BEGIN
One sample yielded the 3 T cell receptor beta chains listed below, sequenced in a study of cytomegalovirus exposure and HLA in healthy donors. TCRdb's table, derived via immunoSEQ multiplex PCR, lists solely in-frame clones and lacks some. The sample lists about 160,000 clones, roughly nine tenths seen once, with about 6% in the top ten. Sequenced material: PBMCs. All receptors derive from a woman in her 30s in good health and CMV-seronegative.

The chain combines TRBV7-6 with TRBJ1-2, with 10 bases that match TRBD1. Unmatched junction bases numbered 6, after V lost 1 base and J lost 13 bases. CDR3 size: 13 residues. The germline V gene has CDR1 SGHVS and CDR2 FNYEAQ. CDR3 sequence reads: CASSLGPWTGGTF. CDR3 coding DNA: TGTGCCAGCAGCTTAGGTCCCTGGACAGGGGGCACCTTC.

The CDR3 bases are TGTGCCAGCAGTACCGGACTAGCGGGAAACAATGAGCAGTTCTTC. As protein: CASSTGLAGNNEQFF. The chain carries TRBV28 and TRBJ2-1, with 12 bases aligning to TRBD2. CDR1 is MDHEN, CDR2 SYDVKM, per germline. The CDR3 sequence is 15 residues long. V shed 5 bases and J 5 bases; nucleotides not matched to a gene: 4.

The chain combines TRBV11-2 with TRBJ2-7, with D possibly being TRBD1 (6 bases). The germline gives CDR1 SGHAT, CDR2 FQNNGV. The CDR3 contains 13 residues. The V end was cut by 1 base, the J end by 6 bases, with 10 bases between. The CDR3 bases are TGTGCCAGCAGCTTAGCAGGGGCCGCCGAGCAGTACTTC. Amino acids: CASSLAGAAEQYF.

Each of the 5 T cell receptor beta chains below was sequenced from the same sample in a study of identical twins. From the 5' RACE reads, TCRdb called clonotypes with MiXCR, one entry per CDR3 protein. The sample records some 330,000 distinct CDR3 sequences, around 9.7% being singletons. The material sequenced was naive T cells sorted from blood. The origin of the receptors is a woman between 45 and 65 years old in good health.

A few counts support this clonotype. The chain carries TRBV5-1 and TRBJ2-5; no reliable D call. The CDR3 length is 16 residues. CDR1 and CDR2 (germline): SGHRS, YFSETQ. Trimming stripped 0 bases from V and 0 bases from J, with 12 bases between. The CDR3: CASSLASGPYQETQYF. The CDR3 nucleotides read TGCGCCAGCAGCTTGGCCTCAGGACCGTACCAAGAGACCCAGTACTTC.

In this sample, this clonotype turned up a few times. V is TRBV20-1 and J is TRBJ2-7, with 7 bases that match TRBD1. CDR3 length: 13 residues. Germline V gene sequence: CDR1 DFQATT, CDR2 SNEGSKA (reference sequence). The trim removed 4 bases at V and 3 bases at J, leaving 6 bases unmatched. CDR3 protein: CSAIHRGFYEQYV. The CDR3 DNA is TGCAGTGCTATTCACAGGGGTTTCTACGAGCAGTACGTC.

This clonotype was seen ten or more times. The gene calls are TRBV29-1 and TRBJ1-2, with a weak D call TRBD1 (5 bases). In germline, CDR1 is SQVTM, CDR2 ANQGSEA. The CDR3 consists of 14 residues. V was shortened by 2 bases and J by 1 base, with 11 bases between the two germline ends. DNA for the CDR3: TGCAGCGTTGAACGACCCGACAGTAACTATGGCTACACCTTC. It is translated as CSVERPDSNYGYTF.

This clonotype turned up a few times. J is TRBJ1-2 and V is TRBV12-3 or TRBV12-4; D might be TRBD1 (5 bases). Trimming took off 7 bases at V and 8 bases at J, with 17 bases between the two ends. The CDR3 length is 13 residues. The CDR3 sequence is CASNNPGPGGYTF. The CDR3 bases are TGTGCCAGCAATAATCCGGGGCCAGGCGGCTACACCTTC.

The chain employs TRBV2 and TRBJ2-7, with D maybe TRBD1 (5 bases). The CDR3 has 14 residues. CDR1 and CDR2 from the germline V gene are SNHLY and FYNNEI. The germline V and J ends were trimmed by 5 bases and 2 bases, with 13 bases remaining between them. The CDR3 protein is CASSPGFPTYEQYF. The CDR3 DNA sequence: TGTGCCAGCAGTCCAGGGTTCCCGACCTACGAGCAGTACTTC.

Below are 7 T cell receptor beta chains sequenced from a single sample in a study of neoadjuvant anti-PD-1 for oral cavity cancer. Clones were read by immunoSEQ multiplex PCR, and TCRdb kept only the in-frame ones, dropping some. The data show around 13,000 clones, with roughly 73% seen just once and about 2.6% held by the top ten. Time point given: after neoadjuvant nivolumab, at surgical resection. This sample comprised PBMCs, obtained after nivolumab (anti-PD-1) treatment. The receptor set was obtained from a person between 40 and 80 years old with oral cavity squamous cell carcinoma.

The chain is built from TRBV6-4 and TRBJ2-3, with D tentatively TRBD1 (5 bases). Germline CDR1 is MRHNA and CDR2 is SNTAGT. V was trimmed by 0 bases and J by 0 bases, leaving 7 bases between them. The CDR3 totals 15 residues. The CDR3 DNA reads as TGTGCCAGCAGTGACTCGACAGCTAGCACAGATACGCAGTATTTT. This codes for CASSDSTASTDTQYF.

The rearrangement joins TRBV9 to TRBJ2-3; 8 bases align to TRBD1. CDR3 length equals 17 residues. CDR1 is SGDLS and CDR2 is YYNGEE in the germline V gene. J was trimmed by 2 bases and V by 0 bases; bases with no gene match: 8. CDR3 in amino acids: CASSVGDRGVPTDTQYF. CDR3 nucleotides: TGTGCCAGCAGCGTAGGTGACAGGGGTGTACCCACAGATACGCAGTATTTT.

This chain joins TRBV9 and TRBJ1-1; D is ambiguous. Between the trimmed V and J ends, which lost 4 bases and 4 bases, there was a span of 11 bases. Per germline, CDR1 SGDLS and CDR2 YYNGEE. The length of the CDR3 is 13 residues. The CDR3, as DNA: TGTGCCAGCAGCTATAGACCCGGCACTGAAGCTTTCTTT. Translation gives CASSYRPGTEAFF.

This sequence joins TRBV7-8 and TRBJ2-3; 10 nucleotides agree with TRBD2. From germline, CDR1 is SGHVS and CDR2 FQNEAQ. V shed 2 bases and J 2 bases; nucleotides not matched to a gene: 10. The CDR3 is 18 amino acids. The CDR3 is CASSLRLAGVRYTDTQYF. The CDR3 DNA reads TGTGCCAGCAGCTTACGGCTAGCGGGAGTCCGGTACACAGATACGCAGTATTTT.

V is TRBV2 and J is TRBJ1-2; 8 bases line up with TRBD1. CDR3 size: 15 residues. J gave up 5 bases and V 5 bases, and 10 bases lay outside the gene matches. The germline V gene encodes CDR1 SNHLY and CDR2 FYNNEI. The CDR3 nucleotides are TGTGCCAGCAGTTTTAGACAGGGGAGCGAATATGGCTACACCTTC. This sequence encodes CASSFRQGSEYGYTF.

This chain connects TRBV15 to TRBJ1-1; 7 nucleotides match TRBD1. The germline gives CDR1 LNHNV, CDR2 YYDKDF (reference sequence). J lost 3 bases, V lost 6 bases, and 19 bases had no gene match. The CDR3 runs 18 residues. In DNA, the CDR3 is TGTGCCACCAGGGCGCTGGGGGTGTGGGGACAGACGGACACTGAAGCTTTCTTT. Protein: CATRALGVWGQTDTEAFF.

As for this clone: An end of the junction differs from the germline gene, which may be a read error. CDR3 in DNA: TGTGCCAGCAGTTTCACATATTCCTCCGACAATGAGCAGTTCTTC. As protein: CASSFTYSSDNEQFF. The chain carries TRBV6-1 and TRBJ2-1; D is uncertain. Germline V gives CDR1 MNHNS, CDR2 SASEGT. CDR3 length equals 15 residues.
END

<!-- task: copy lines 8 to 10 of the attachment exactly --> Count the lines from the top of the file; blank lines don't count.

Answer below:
This clonotype was seen ten or more times. The gene calls are TRBV29-1 and TRBJ1-2, with a weak D call TRBD1 (5 bases). In germline, CDR1 is SQVTM, CDR2 ANQGSEA. The CDR3 consists of 14 residues. V was shortened by 2 bases and J by 1 base, with 11 bases between the two germline ends. DNA for the CDR3: TGCAGCGTTGAACGACCCGACAGTAACTATGGCTACACCTTC. It is translated as CSVERPDSNYGYTF.

This clonotype turned up a few times. J is TRBJ1-2 and V is TRBV12-3 or TRBV12-4; D might be TRBD1 (5 bases). Trimming took off 7 bases at V and 8 bases at J, with 17 bases between the two ends. The CDR3 length is 13 residues. The CDR3 sequence is CASNNPGPGGYTF. The CDR3 bases are TGTGCCAGCAATAATCCGGGGCCAGGCGGCTACACCTTC.

The chain employs TRBV2 and TRBJ2-7, with D maybe TRBD1 (5 bases). The CDR3 has 14 residues. CDR1 and CDR2 from the germline V gene are SNHLY and FYNNEI. The germline V and J ends were trimmed by 5 bases and 2 bases, with 13 bases remaining between them. The CDR3 protein is CASSPGFPTYEQYF. The CDR3 DNA sequence: TGTGCCAGCAGTCCAGGGTTCCCGACCTACGAGCAGTACTTC.